So pass through income is the, the income that flows from the business to the individuals for tax purposes. So, I mean, if you have an LLC, um, and you generate generate revenue, ultimately the LLC is not taxed and that revenue. And that income ends up being taxed at the individual level. So for example, you have a partnership LLC.
In the first year of operations, they have taxable income say a hundred thousand and there's two partners. Um, one 60% owner, one's a 40% owner, regardless of the distributions. One partner's gonna end up with $60,000 of taxable income and the other will have $40,000 of taxable income. And that's going to flow through their personal return and that's where they're going to pay the tax.
Um, so if they both took $50,000 in distributions, then the 60% partner would end up having 10,000 left in their after tax account known as their basis in the company to pull out in, in later years tax-free and the 40% partner then would have exceeded their basis by 10,000, which would mean they would actually have a $10,000 capital gain that they would have to recognize beyond the 40,000 that we just mentioned.
Gotcha. Quick question. Quick question on that. So in that situation, the PR the, the fit, uh, the 60% owner that got 50 grand, he's actually paying taxes that year on his 60% ownership. Is that correct? Even though he only was distributed 50,000, correct. Got it. And so this can, you know, be a little bit of a thorn for people.
Like I didn't get that money, you know, and why should I pay tax on it? Unfortunately, that's just how it works. But there is something called a guaranteed payment, which can kind of help work around some of these inconsistencies between, uh, the income, your tax on versus the money that you actually receive from the partnership.
So Eric, how exactly. Do these differ, you know, these guaranteed payments differ from distributions. And also how might the partners in the previous example have used guaranteed payments, devoid having their capital accounts diverted. Right? Um, yeah. So guaranteed payments are different than distributions would diff distributions are, you know, Earnings that the company has, that are distributed out tax free to the partners or distribution or excuse me, guaranteed payments are, you know, something they've agreed upon.
Whether it's somebody who's in there actively work. And, and, uh, there's, they're saying we're going to guarantee you this amount of money. Um, regardless if we make money this year, if we lose money this year, and then that guaranteed payment is treated as an expense. On the business side. So it reduces the income.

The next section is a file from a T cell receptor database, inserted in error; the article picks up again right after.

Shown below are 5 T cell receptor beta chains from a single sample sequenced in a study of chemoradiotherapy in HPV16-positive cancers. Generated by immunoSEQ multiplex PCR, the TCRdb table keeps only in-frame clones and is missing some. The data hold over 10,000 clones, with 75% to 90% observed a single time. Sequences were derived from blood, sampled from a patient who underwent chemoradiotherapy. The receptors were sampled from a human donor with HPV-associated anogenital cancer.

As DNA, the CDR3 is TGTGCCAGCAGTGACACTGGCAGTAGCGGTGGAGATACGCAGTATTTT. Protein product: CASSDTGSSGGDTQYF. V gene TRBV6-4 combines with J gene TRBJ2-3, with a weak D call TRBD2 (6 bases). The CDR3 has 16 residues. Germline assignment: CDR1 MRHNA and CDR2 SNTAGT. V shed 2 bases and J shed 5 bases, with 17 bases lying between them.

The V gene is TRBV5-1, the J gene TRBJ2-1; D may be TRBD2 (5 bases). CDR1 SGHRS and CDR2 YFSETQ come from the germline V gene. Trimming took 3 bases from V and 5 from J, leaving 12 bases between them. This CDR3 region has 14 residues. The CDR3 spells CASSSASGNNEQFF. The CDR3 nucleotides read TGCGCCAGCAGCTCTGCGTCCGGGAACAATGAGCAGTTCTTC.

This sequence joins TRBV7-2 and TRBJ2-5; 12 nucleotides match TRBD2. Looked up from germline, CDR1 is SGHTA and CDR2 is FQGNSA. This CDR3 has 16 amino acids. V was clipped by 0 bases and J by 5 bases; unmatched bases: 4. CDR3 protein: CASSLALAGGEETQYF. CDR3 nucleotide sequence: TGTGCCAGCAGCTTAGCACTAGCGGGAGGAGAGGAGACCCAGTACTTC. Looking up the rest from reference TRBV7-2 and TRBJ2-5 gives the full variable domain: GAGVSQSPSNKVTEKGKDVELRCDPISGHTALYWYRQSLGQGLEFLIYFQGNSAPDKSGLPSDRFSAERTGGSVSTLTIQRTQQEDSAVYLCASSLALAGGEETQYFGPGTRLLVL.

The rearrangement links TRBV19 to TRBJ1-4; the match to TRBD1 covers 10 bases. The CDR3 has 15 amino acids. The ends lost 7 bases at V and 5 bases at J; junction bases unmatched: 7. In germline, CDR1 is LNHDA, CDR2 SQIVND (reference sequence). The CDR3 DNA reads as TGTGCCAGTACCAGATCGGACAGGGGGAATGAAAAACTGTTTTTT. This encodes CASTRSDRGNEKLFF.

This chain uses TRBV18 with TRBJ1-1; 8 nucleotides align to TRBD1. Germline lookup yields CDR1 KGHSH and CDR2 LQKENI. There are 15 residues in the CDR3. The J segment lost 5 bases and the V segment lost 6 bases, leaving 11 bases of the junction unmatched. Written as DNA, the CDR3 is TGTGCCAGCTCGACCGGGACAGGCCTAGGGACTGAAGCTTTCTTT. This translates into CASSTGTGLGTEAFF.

And then on the individual side, they, they will have income based on that payment coming to them. Right. I think it bears mentioning that guaranteed payments are really the only one way to take salary, uh, from a partnership, um, you know, as opposed to a W2 or 10 99, if you are an owner providing services for the company.
Uh, I think a lot of people, uh, get tripped up on this and they think, well, I should just be paying myself via W2, but if you're an owner, uh, of that partnership, you're actually not supposed to do that. I mean, what's the downside of taking money via guaranteed payments as opposed to just taking distributes.
So one of the main downsides is it's going to reduce your qualified business income deduction, QBD, um, that goes down. So in that previous example where you had a hundred thousand dollars of income, um, if you were to take. You know, those $50,000 distributions and make them guaranteed payments. Now, all of a sudden your income is zero.
Um, and your QBI deduction would be zero as well because you didn't have any income. And he think about QBI and the deduction 20%. Um, that's I mean, granted, you have to have income, which is going to be taxable, but getting that deduction is beneficial. 100%. Yeah. I mean, we actually have had a number of taxpayers, uh, restate their operating agreement, you know, to get rid of that, uh, guaranteed payment aspect and, um, you know, make sure that their compensation is coming in the form of profits distributions for that exact reason.
So, uh, you know, when people talk about attacks, distribution from their partnership, what are they referring to and why is this a good provision for companies to consider. A tax distribution from the partnership is when the partnership kind of has an agreement that says, you know, you're gonna get a K one that shows this amount of income, and you're going to have a personal tax liability based on that.
And regardless if you see cash or not to help cover that liability. So the tax distribution comes in and they say, well, look at that. And maybe that's, you know, 30 35% of what that income is. We'll distribute that cash out to you just to help cover that tax liability. Gotcha. And so at least from what I've seen, you know, that's, that's a provision for companies that are trying to keep as much, you know, capital within the company as possible, but you know, just don't want to, uh, put their, their investors in an adverse tax situation.
Hey, this is chase Berkey, CEO of dark horse CPAs. If you're an entrepreneur and investor, a co-founder or someone who just has a complicated tax situation, you should absolutely consider reaching out to a dark horse CPA like Eric KCStat. In fact, if you like what Eric's talking about today, You can actually reach out to him directly at Eric at dark horse dot CPA.